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$$|a\sin x+b \cos x|\leq \sqrt{a^2+b^2}$$

I have tried: $$|a\sin x+b \cos x|\leq |a+b|\leq \sqrt{a^2+b^2}$$

enough to prove: $$|a+b|\leq \sqrt{a^2+b^2}$$

But I can find how to continue from here

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    $\begingroup$ $|a+b|\leq \sqrt{a^2+b^2}$ is not true, try $a=3, b=4$ $\endgroup$ – gammatester Jun 21 '16 at 10:44
  • $\begingroup$ @gammatester Find $x : \sin x = \cos x = 1$... $\endgroup$ – Abstraction Jun 21 '16 at 10:44
  • $\begingroup$ @Abstraction: That is irrelevant. You cannot prove the inequality, and therefore OP's reasoning cannot be OK. $\endgroup$ – gammatester Jun 21 '16 at 10:47
  • $\begingroup$ @gammatester Oh, sorry, missed that point. Reasoning is indeed faulty. $\endgroup$ – Abstraction Jun 21 '16 at 10:49
  • $\begingroup$ @gbox, use en.wikipedia.org/wiki/Brahmagupta%E2%80%93Fibonacci_identity $\endgroup$ – lab bhattacharjee Jun 21 '16 at 10:51
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Use Cauchy-Schwarz inequality : \begin{align}|a\sin x+b \cos x| = |(a,b)\cdot (\sin x,\cos x)| &\leq \sqrt{a^2+b^2}\sqrt{\sin^2 x+\cos^2 x}=\sqrt{a^2+b^2}.\end{align}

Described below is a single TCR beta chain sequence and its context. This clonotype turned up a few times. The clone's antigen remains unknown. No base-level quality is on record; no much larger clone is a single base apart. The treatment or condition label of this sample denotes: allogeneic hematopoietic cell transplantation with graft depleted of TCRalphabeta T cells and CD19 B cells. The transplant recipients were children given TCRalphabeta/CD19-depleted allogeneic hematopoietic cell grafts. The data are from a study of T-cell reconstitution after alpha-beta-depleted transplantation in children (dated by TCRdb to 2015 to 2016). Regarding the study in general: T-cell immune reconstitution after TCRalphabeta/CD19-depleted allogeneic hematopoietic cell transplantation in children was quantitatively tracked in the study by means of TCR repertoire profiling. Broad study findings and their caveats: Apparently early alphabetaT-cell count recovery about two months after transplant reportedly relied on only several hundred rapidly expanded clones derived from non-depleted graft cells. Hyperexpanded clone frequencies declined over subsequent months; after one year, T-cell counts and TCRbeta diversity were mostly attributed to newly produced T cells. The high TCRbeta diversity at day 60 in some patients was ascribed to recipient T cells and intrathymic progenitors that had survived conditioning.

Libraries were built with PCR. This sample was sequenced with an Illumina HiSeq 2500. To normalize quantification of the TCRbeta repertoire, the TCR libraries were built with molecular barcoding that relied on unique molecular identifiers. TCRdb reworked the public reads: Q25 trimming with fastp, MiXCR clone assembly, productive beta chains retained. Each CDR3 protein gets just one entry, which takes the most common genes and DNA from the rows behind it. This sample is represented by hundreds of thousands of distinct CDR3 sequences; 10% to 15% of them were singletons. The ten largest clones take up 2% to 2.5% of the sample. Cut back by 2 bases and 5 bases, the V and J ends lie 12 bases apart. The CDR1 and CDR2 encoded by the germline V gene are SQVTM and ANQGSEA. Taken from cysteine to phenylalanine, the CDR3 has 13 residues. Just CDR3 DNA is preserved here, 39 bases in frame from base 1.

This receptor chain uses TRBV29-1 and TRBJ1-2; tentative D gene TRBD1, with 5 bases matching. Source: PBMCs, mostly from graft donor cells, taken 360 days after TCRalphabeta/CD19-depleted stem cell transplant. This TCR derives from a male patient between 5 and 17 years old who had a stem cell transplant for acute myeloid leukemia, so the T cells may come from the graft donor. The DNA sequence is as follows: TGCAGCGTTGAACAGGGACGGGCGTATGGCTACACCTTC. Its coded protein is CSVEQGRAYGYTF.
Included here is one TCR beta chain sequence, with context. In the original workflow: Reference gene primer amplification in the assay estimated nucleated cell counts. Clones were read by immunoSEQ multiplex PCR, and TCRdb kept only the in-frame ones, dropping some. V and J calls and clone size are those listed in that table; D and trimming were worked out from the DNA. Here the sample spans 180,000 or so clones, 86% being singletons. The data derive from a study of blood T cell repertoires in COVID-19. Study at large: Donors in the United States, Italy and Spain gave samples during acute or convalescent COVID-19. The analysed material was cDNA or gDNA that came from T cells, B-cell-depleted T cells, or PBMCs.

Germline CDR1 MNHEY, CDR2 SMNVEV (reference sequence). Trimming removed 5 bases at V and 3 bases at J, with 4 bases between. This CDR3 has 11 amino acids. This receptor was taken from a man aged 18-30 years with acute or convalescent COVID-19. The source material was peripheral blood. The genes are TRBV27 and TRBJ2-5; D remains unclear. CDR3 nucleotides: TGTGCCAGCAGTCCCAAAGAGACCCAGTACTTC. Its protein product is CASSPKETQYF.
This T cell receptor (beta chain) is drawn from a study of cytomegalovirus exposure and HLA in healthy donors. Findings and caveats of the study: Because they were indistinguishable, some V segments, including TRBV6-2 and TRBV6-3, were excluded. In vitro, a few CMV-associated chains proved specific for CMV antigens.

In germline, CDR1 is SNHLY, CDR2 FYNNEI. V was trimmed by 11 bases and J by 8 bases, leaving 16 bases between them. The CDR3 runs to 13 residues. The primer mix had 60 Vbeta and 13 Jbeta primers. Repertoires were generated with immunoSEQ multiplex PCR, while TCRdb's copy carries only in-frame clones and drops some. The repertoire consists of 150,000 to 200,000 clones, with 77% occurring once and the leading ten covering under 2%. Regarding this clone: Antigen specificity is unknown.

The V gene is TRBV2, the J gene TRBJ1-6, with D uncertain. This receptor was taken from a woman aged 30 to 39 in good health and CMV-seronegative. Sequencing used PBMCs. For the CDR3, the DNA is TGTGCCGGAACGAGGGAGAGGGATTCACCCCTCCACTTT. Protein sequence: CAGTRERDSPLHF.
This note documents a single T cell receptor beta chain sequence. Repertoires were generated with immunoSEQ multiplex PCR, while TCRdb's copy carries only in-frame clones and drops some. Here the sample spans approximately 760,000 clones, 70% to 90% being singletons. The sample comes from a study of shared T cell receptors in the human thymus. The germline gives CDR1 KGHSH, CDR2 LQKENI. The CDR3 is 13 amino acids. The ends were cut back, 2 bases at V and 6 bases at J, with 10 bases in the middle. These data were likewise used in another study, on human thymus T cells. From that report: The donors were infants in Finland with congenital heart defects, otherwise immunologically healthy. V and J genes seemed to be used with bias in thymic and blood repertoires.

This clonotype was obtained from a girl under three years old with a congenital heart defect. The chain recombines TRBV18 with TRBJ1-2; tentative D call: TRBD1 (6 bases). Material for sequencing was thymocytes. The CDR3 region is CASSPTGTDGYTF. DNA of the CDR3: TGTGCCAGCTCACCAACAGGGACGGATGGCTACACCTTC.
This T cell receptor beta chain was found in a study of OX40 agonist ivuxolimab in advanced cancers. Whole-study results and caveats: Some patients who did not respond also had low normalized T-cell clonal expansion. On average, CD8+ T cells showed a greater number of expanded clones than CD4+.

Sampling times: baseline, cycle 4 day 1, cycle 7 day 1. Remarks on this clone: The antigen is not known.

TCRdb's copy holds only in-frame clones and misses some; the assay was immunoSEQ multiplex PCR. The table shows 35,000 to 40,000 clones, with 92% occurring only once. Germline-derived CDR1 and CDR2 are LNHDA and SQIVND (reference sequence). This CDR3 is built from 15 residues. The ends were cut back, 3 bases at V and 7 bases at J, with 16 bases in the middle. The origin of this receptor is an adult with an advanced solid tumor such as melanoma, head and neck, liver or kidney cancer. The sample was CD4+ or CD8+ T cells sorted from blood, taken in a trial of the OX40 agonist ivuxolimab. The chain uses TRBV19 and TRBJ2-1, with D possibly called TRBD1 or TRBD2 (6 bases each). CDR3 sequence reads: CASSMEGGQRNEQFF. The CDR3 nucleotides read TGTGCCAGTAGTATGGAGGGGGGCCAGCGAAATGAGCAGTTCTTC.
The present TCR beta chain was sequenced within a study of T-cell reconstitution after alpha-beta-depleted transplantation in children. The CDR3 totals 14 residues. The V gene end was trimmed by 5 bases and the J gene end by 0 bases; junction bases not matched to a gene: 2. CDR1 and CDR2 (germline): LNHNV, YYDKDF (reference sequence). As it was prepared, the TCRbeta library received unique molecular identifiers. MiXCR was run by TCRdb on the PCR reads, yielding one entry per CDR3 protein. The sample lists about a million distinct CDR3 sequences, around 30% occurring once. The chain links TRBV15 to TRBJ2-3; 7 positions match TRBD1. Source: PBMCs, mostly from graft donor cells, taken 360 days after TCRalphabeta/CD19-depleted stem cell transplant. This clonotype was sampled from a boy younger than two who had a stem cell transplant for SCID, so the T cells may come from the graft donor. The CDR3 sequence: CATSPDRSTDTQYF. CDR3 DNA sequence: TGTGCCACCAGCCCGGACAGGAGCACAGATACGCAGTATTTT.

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$$|a \sin x + b \cos x|=\big|\sqrt{a^2+b^2}\left(\frac a{\sqrt{a^2+b^2}}\sin x+\frac b{\sqrt{a^2+b^2}}\cos x\right)\big|=$$ $$=\sqrt{a^2+b^2}|\left(\sin(x+\phi)\right)|\le\sqrt{a^2+b^2}$$

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  • $\begingroup$ can you please elaborate on the 2 move where did $sin(x+\phi)$ came $\endgroup$ – gbox Jun 21 '16 at 10:59
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    $\begingroup$ Ok. Let $\frac a{\sqrt{a^2+b^2}}= \sin \phi, \frac b{\sqrt{a^2+b^2}}=\cos \phi$. Really, $$\sin^2 \phi+\cos^2 \phi=\frac{a^2}{a^2+b^2}+\frac{b^2}{a^2+b^2}=1$$ and $|\sin \phi|=\frac a{\sqrt{a^2+b^2}}\le1$ Then $$sin x \sin \phi+\cos x \cos \phi=\sin(x+\phi)$$ $\endgroup$ – Roman83 Jun 21 '16 at 11:08
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Take two vectors: $v_1 = (a,b)$ and $v_2 = (\sin x, \cos x)$. Their scalar product is $(v_1, v_2) = |v_1||v_2|cos(\phi) = a \sin x + b \cos x$ where $\phi$ is the angle between $v_1$ and $v_2$, but $|v_1| = \sqrt{a^2 + b^2}, |v_2| = 1$.

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  • $\begingroup$ Don't see any reason for a down vote. Canceling it by a +1. Nice answer $\endgroup$ – Shailesh Jun 21 '16 at 11:36
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Find the extrema of

$$a\cos(x)+b\sin(x).$$

By canceling the derivative,

$$-a\sin(z)+b\cos(z)=0$$ or$$\tan(z)=\frac ba.$$

Then, with

$$\cos(z)=\pm\frac1{\sqrt{\tan^2(z)+1}}=\pm\frac a{\sqrt{a^2+b^2}},\\\sin(z)=\pm\frac{\tan(z)}{\sqrt{\tan^2(z)+1}}=\pm\frac b{\sqrt{a^2+b^2}},$$

you obtain

$$a\cos(z)+b\sin(z)=\pm\sqrt{a^2+b^2}.$$

Then for all $x$,

$$-\sqrt{a^2+b^2}\le a\cos(x)+b\sin(x)\le\sqrt{a^2+b^2}.$$

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$$a\sin{x}+b\cos{x}=\sqrt{a^2+b^2}(\frac{a}{\sqrt{a^2+b^2}}\sin{x}+\frac{b}{\sqrt{a^2+b^2}}\cos{x}$$ now let $$\sin{\alpha}=\frac{b}{\sqrt{a^2+b^2}}$$ then $$\cos{\alpha}=\frac{a}{\sqrt{a^2+b^2}}$$ thus $$a\cos{x}+b\sin{x}=\sqrt{a^2+b^2}\sin({\alpha+x})<\sqrt{a^2+b^2}$$

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